Well, I’m officially ill, and stuck at work, facing a sodding five hours train journey home... bumtweezers. but I can still be a revolutionary, even when sick.
So, SDF’s responce, many, many moons ago, to my point against reformism, to whit the german Greens, was to point out that the American Greens had in fact consistantly opposed the war - this, from a materialist sociologist is worrisome.
we have to ask - if, say, Nader had held political office during the war, and had chosen to support it, what would the U.S. Greens have done? After all, Fischer threatened to ignore any party vote. Would they have fallen in behind him, to avoid splitting the party? Or would they have stood their ground, and faced political rouination?
Are we to attribute Fischer’s decision to personal malfeasance? Or should we look for further structural factors - his coalition (and although the Greens in the US will almost certainly never face a coalition situation, to expand into state power they would have to grow into a de facto coalition of differently minded groups, the inevitable consequence of grubbing for votes) partners were determined upon war, his ministerial officials wanted war, as would have most of the political elite.The power structures that extend beyond formal democracy would prevent any Green administration do anything other than administer Capitalism in the way it needs administrating.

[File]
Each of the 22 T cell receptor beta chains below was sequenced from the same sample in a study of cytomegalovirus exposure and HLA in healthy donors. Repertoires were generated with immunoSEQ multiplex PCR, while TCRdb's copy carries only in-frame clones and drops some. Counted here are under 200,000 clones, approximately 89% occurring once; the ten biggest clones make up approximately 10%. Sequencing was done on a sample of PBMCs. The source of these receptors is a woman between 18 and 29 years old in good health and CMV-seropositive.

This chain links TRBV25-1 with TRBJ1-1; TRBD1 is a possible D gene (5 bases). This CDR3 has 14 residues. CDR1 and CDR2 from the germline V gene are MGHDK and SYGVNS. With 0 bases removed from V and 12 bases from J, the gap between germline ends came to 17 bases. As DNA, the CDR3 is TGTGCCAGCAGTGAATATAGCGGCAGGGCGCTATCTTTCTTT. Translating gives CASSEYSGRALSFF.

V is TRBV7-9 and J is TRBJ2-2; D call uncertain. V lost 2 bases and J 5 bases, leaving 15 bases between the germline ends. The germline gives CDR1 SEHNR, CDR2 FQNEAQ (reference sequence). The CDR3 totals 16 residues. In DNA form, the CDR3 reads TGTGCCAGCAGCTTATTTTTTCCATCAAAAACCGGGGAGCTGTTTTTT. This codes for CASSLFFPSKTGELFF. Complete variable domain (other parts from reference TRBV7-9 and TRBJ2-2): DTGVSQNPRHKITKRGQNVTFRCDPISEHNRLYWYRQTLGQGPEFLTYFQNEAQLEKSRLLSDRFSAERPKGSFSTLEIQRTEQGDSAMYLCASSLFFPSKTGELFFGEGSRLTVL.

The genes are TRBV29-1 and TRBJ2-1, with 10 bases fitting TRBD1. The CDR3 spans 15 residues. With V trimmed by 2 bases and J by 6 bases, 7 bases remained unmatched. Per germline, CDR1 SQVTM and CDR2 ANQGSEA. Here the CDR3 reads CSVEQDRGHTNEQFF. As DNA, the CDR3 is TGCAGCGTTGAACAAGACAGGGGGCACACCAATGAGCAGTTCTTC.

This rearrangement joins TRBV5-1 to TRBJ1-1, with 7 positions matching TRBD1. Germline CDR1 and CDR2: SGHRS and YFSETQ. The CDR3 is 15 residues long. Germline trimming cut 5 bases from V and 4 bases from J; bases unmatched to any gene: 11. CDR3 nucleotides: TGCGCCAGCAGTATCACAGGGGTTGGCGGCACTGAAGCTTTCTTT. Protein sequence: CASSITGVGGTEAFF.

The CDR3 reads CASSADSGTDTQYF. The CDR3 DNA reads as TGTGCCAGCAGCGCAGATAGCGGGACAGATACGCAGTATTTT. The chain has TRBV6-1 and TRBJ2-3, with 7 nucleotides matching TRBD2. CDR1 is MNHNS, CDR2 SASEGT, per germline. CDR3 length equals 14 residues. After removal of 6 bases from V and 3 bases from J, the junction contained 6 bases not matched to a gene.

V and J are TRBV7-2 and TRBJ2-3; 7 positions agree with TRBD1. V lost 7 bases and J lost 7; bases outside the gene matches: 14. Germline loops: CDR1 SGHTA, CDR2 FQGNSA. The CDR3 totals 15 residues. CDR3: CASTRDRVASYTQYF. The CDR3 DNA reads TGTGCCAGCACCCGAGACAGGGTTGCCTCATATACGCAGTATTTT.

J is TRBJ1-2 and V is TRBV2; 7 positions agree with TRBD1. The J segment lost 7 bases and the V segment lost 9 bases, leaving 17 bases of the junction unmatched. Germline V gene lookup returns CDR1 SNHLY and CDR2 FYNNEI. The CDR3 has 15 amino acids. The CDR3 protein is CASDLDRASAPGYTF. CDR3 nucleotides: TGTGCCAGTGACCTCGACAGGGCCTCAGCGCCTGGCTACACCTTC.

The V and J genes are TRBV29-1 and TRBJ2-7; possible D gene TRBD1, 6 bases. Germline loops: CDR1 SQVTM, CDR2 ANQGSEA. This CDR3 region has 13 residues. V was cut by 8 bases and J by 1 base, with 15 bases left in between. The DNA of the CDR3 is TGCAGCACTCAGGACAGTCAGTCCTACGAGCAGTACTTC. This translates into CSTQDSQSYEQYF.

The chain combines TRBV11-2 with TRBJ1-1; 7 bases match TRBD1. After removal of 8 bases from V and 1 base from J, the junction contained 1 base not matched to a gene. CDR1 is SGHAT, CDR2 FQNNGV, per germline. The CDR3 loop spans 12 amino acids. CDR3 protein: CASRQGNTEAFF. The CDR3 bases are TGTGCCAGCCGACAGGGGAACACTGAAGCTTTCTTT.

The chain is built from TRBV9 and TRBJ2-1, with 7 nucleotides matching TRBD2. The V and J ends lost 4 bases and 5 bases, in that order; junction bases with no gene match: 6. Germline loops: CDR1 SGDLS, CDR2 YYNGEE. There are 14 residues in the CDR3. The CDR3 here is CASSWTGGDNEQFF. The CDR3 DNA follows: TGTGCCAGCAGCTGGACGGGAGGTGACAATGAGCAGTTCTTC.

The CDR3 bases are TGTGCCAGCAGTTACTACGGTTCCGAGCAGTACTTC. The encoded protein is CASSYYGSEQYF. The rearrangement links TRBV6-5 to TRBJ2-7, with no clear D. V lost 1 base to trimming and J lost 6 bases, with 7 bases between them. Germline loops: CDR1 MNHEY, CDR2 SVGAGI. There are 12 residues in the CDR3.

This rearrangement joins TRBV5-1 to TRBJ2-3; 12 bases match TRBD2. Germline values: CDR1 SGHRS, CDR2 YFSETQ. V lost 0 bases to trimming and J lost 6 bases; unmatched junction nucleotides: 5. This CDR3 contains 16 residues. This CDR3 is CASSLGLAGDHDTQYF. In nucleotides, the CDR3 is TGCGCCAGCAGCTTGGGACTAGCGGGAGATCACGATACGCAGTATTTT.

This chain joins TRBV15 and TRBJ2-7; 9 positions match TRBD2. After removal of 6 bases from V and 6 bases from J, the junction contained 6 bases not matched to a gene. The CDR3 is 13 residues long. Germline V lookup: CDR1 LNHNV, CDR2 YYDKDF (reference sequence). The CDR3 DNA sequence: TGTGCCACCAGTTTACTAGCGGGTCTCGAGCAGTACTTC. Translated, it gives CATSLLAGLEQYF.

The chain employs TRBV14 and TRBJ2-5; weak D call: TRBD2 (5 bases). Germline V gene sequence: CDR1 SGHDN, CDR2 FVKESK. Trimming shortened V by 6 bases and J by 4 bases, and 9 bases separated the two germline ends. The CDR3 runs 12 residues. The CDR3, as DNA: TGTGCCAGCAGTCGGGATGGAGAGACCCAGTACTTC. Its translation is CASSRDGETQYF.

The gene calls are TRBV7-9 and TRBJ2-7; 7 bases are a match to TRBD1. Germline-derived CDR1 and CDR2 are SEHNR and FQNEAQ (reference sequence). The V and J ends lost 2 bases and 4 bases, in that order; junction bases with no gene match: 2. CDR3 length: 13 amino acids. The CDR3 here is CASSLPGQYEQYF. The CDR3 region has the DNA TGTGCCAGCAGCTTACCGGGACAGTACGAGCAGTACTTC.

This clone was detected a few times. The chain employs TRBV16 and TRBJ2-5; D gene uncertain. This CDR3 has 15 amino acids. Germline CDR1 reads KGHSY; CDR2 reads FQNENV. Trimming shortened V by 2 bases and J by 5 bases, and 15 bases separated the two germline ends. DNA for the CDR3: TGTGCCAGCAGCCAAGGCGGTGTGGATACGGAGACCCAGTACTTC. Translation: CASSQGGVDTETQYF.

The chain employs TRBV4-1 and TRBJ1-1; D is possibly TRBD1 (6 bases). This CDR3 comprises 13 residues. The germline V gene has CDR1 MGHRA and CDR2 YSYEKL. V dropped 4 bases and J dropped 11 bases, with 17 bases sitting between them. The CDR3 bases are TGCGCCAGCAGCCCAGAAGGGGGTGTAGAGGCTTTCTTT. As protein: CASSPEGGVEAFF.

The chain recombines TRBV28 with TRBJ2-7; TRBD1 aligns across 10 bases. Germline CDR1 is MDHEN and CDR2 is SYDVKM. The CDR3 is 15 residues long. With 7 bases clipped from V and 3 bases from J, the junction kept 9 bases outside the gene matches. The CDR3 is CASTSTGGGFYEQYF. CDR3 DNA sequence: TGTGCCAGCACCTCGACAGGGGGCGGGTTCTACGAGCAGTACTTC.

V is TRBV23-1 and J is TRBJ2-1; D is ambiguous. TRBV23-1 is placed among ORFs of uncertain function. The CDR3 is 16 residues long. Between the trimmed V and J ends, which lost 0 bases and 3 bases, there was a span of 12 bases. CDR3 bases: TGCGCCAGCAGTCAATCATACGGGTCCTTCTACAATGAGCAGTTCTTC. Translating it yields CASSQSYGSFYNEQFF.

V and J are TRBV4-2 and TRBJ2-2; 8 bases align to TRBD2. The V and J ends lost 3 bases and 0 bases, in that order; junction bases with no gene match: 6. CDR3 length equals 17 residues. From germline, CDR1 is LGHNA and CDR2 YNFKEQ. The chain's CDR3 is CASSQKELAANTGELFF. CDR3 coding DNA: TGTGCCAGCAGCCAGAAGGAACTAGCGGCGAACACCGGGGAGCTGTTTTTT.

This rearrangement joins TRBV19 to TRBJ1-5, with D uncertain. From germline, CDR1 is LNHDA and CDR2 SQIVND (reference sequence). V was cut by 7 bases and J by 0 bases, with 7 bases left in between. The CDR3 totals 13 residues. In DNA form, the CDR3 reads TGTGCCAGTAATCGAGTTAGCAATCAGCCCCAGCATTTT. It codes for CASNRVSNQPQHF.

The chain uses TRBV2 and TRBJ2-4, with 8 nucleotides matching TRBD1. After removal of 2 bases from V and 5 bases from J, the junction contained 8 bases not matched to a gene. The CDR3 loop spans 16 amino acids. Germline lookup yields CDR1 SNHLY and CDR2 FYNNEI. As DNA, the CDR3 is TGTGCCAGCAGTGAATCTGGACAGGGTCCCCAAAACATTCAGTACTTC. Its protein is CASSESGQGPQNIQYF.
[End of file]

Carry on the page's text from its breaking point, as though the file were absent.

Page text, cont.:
my criticism of reformism is, oddly enough, identitical to my attacks on leninism and the Russian revolution (and Lenin was, in his own odd-sock way, a gradualist reformist, instead of fighting elections to make reforms, he merely wanted to establish a party dictatorship to make reforms, the difference is that slight). The first duty of any government is to stay in power, and and all principles must come secondary to that, comprimise is the only road - and in an unequal society, where some have more economic say than others, there will be a disproprtionate amount of comprimise with the privately wealthy and powerful.
No matter who you vote for, the government gets in - that is to say, that the social relations inherent in the liberal democratic state will remain intact - unless, you vote against those structures, send delegates as rebels, not reformers, to take the power system apart, and block it up - to vote for any party advocating reforms is to implicitly vote capitalist, because any reform *must* be based on the logic of functioning under capitalism, under the Law of no Profit no production.
the only way to end capitalism is to vote against Capitalism, and since there isn’t a Socialist Party standing in the U.S., the only option must be for American workers to spoil their ballots, writing ‘World Socialism’ across them.
Workers cannot be led by the nose, through reform after reform, to Socialism, they can only reach it with a clear understanding and desire.